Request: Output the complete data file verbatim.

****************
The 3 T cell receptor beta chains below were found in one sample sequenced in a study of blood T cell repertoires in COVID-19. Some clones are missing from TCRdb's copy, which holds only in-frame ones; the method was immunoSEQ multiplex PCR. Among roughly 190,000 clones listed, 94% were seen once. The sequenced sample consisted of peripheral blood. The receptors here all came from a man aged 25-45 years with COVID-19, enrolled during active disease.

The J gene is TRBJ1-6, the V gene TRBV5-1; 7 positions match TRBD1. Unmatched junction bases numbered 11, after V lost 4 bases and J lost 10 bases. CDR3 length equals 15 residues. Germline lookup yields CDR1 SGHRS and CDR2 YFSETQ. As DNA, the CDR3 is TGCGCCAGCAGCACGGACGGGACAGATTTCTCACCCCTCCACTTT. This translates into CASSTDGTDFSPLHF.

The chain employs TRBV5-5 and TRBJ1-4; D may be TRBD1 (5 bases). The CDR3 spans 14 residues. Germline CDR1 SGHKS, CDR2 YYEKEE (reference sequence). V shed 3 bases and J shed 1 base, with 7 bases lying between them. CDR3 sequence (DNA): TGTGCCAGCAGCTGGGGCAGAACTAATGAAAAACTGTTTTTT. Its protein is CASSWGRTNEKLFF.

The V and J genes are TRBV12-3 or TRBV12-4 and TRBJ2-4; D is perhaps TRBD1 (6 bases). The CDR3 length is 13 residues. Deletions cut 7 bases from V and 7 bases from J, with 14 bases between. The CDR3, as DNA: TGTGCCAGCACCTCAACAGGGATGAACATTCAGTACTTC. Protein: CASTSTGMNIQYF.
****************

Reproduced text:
The 3 T cell receptor beta chains below were found in one sample sequenced in a study of blood T cell repertoires in COVID-19. Some clones are missing from TCRdb's copy, which holds only in-frame ones; the method was immunoSEQ multiplex PCR. Among roughly 190,000 clones listed, 94% were seen once. The sequenced sample consisted of peripheral blood. The receptors here all came from a man aged 25-45 years with COVID-19, enrolled during active disease.

The J gene is TRBJ1-6, the V gene TRBV5-1; 7 positions match TRBD1. Unmatched junction bases numbered 11, after V lost 4 bases and J lost 10 bases. CDR3 length equals 15 residues. Germline lookup yields CDR1 SGHRS and CDR2 YFSETQ. As DNA, the CDR3 is TGCGCCAGCAGCACGGACGGGACAGATTTCTCACCCCTCCACTTT. This translates into CASSTDGTDFSPLHF.

The chain employs TRBV5-5 and TRBJ1-4; D may be TRBD1 (5 bases). The CDR3 spans 14 residues. Germline CDR1 SGHKS, CDR2 YYEKEE (reference sequence). V shed 3 bases and J shed 1 base, with 7 bases lying between them. CDR3 sequence (DNA): TGTGCCAGCAGCTGGGGCAGAACTAATGAAAAACTGTTTTTT. Its protein is CASSWGRTNEKLFF.

The V and J genes are TRBV12-3 or TRBV12-4 and TRBJ2-4; D is perhaps TRBD1 (6 bases). The CDR3 length is 13 residues. Deletions cut 7 bases from V and 7 bases from J, with 14 bases between. The CDR3, as DNA: TGTGCCAGCACCTCAACAGGGATGAACATTCAGTACTTC. Protein: CASTSTGMNIQYF.